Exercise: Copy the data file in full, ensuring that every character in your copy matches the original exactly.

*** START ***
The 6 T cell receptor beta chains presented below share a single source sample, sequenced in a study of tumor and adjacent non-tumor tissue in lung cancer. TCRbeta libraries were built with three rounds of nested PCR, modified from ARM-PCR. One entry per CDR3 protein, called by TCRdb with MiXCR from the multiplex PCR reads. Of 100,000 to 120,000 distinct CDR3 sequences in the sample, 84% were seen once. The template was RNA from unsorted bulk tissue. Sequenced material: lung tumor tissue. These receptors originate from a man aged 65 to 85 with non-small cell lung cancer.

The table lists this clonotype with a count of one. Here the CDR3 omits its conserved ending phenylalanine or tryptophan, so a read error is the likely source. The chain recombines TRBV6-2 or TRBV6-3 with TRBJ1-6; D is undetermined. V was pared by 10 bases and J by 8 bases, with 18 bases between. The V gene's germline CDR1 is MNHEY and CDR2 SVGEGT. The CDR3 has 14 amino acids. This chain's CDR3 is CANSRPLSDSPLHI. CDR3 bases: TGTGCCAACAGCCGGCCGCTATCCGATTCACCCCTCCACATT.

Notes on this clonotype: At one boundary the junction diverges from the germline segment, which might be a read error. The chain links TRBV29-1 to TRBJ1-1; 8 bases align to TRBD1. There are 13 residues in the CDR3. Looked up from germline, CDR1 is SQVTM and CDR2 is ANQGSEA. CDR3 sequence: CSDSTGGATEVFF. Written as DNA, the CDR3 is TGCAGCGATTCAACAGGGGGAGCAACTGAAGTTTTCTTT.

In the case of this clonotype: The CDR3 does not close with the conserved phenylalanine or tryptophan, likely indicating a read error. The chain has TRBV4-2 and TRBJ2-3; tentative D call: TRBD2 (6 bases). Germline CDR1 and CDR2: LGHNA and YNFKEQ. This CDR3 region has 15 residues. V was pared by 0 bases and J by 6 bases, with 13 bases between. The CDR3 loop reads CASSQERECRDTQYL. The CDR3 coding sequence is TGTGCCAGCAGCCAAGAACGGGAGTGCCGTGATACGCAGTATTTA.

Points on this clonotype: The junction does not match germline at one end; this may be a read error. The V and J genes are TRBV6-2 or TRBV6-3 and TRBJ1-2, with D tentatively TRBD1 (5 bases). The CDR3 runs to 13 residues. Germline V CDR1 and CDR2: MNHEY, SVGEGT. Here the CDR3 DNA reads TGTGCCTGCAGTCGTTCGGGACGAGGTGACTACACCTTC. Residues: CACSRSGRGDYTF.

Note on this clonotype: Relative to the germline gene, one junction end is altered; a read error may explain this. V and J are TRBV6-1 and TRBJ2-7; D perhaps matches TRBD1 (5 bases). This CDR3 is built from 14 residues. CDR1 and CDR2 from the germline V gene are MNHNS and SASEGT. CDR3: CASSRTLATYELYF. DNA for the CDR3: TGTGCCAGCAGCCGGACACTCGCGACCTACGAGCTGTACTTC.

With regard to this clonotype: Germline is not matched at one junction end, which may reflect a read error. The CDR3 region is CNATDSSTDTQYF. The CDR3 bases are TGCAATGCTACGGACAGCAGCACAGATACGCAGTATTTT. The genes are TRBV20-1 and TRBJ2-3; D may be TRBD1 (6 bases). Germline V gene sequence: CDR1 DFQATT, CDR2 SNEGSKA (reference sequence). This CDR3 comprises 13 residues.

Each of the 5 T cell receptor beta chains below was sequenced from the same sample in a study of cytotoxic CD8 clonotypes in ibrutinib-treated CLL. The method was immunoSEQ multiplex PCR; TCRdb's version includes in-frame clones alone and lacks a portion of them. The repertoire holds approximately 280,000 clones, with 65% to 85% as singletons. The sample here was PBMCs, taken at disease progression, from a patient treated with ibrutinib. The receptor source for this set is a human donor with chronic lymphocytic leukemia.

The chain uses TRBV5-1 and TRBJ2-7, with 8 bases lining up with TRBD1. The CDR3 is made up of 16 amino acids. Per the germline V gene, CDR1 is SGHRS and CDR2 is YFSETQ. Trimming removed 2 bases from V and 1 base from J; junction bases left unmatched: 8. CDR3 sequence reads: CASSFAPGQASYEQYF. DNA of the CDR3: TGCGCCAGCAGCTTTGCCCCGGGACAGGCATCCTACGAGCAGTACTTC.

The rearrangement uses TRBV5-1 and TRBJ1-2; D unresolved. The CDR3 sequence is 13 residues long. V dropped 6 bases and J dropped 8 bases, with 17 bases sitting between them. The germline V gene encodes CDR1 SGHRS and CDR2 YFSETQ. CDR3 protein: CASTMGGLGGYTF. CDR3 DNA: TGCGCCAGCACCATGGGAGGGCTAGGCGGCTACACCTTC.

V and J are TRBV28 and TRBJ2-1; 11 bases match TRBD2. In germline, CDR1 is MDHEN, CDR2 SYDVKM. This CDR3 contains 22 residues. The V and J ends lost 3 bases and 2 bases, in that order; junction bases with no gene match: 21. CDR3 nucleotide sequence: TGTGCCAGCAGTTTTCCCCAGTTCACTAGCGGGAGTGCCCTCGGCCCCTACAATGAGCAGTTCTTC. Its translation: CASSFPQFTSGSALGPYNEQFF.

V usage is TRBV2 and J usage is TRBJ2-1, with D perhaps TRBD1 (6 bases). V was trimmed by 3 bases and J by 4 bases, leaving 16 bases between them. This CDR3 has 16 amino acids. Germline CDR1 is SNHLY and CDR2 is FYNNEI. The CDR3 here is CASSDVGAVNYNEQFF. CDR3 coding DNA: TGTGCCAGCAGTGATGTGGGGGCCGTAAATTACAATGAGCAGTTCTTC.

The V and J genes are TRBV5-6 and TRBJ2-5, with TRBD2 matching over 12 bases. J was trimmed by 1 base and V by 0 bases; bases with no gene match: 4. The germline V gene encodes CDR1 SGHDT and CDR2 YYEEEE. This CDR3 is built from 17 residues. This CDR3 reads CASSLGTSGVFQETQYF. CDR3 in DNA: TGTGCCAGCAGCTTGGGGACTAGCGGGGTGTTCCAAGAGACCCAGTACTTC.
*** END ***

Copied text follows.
The 6 T cell receptor beta chains presented below share a single source sample, sequenced in a study of tumor and adjacent non-tumor tissue in lung cancer. TCRbeta libraries were built with three rounds of nested PCR, modified from ARM-PCR. One entry per CDR3 protein, called by TCRdb with MiXCR from the multiplex PCR reads. Of 100,000 to 120,000 distinct CDR3 sequences in the sample, 84% were seen once. The template was RNA from unsorted bulk tissue. Sequenced material: lung tumor tissue. These receptors originate from a man aged 65 to 85 with non-small cell lung cancer.

The table lists this clonotype with a count of one. Here the CDR3 omits its conserved ending phenylalanine or tryptophan, so a read error is the likely source. The chain recombines TRBV6-2 or TRBV6-3 with TRBJ1-6; D is undetermined. V was pared by 10 bases and J by 8 bases, with 18 bases between. The V gene's germline CDR1 is MNHEY and CDR2 SVGEGT. The CDR3 has 14 amino acids. This chain's CDR3 is CANSRPLSDSPLHI. CDR3 bases: TGTGCCAACAGCCGGCCGCTATCCGATTCACCCCTCCACATT.

Notes on this clonotype: At one boundary the junction diverges from the germline segment, which might be a read error. The chain links TRBV29-1 to TRBJ1-1; 8 bases align to TRBD1. There are 13 residues in the CDR3. Looked up from germline, CDR1 is SQVTM and CDR2 is ANQGSEA. CDR3 sequence: CSDSTGGATEVFF. Written as DNA, the CDR3 is TGCAGCGATTCAACAGGGGGAGCAACTGAAGTTTTCTTT.

In the case of this clonotype: The CDR3 does not close with the conserved phenylalanine or tryptophan, likely indicating a read error. The chain has TRBV4-2 and TRBJ2-3; tentative D call: TRBD2 (6 bases). Germline CDR1 and CDR2: LGHNA and YNFKEQ. This CDR3 region has 15 residues. V was pared by 0 bases and J by 6 bases, with 13 bases between. The CDR3 loop reads CASSQERECRDTQYL. The CDR3 coding sequence is TGTGCCAGCAGCCAAGAACGGGAGTGCCGTGATACGCAGTATTTA.

Points on this clonotype: The junction does not match germline at one end; this may be a read error. The V and J genes are TRBV6-2 or TRBV6-3 and TRBJ1-2, with D tentatively TRBD1 (5 bases). The CDR3 runs to 13 residues. Germline V CDR1 and CDR2: MNHEY, SVGEGT. Here the CDR3 DNA reads TGTGCCTGCAGTCGTTCGGGACGAGGTGACTACACCTTC. Residues: CACSRSGRGDYTF.

Note on this clonotype: Relative to the germline gene, one junction end is altered; a read error may explain this. V and J are TRBV6-1 and TRBJ2-7; D perhaps matches TRBD1 (5 bases). This CDR3 is built from 14 residues. CDR1 and CDR2 from the germline V gene are MNHNS and SASEGT. CDR3: CASSRTLATYELYF. DNA for the CDR3: TGTGCCAGCAGCCGGACACTCGCGACCTACGAGCTGTACTTC.

With regard to this clonotype: Germline is not matched at one junction end, which may reflect a read error. The CDR3 region is CNATDSSTDTQYF. The CDR3 bases are TGCAATGCTACGGACAGCAGCACAGATACGCAGTATTTT. The genes are TRBV20-1 and TRBJ2-3; D may be TRBD1 (6 bases). Germline V gene sequence: CDR1 DFQATT, CDR2 SNEGSKA (reference sequence). This CDR3 comprises 13 residues.

Each of the 5 T cell receptor beta chains below was sequenced from the same sample in a study of cytotoxic CD8 clonotypes in ibrutinib-treated CLL. The method was immunoSEQ multiplex PCR; TCRdb's version includes in-frame clones alone and lacks a portion of them. The repertoire holds approximately 280,000 clones, with 65% to 85% as singletons. The sample here was PBMCs, taken at disease progression, from a patient treated with ibrutinib. The receptor source for this set is a human donor with chronic lymphocytic leukemia.

The chain uses TRBV5-1 and TRBJ2-7, with 8 bases lining up with TRBD1. The CDR3 is made up of 16 amino acids. Per the germline V gene, CDR1 is SGHRS and CDR2 is YFSETQ. Trimming removed 2 bases from V and 1 base from J; junction bases left unmatched: 8. CDR3 sequence reads: CASSFAPGQASYEQYF. DNA of the CDR3: TGCGCCAGCAGCTTTGCCCCGGGACAGGCATCCTACGAGCAGTACTTC.

The rearrangement uses TRBV5-1 and TRBJ1-2; D unresolved. The CDR3 sequence is 13 residues long. V dropped 6 bases and J dropped 8 bases, with 17 bases sitting between them. The germline V gene encodes CDR1 SGHRS and CDR2 YFSETQ. CDR3 protein: CASTMGGLGGYTF. CDR3 DNA: TGCGCCAGCACCATGGGAGGGCTAGGCGGCTACACCTTC.

V and J are TRBV28 and TRBJ2-1; 11 bases match TRBD2. In germline, CDR1 is MDHEN, CDR2 SYDVKM. This CDR3 contains 22 residues. The V and J ends lost 3 bases and 2 bases, in that order; junction bases with no gene match: 21. CDR3 nucleotide sequence: TGTGCCAGCAGTTTTCCCCAGTTCACTAGCGGGAGTGCCCTCGGCCCCTACAATGAGCAGTTCTTC. Its translation: CASSFPQFTSGSALGPYNEQFF.

V usage is TRBV2 and J usage is TRBJ2-1, with D perhaps TRBD1 (6 bases). V was trimmed by 3 bases and J by 4 bases, leaving 16 bases between them. This CDR3 has 16 amino acids. Germline CDR1 is SNHLY and CDR2 is FYNNEI. The CDR3 here is CASSDVGAVNYNEQFF. CDR3 coding DNA: TGTGCCAGCAGTGATGTGGGGGCCGTAAATTACAATGAGCAGTTCTTC.

The V and J genes are TRBV5-6 and TRBJ2-5, with TRBD2 matching over 12 bases. J was trimmed by 1 base and V by 0 bases; bases with no gene match: 4. The germline V gene encodes CDR1 SGHDT and CDR2 YYEEEE. This CDR3 is built from 17 residues. This CDR3 reads CASSLGTSGVFQETQYF. CDR3 in DNA: TGTGCCAGCAGCTTGGGGACTAGCGGGGTGTTCCAAGAGACCCAGTACTTC.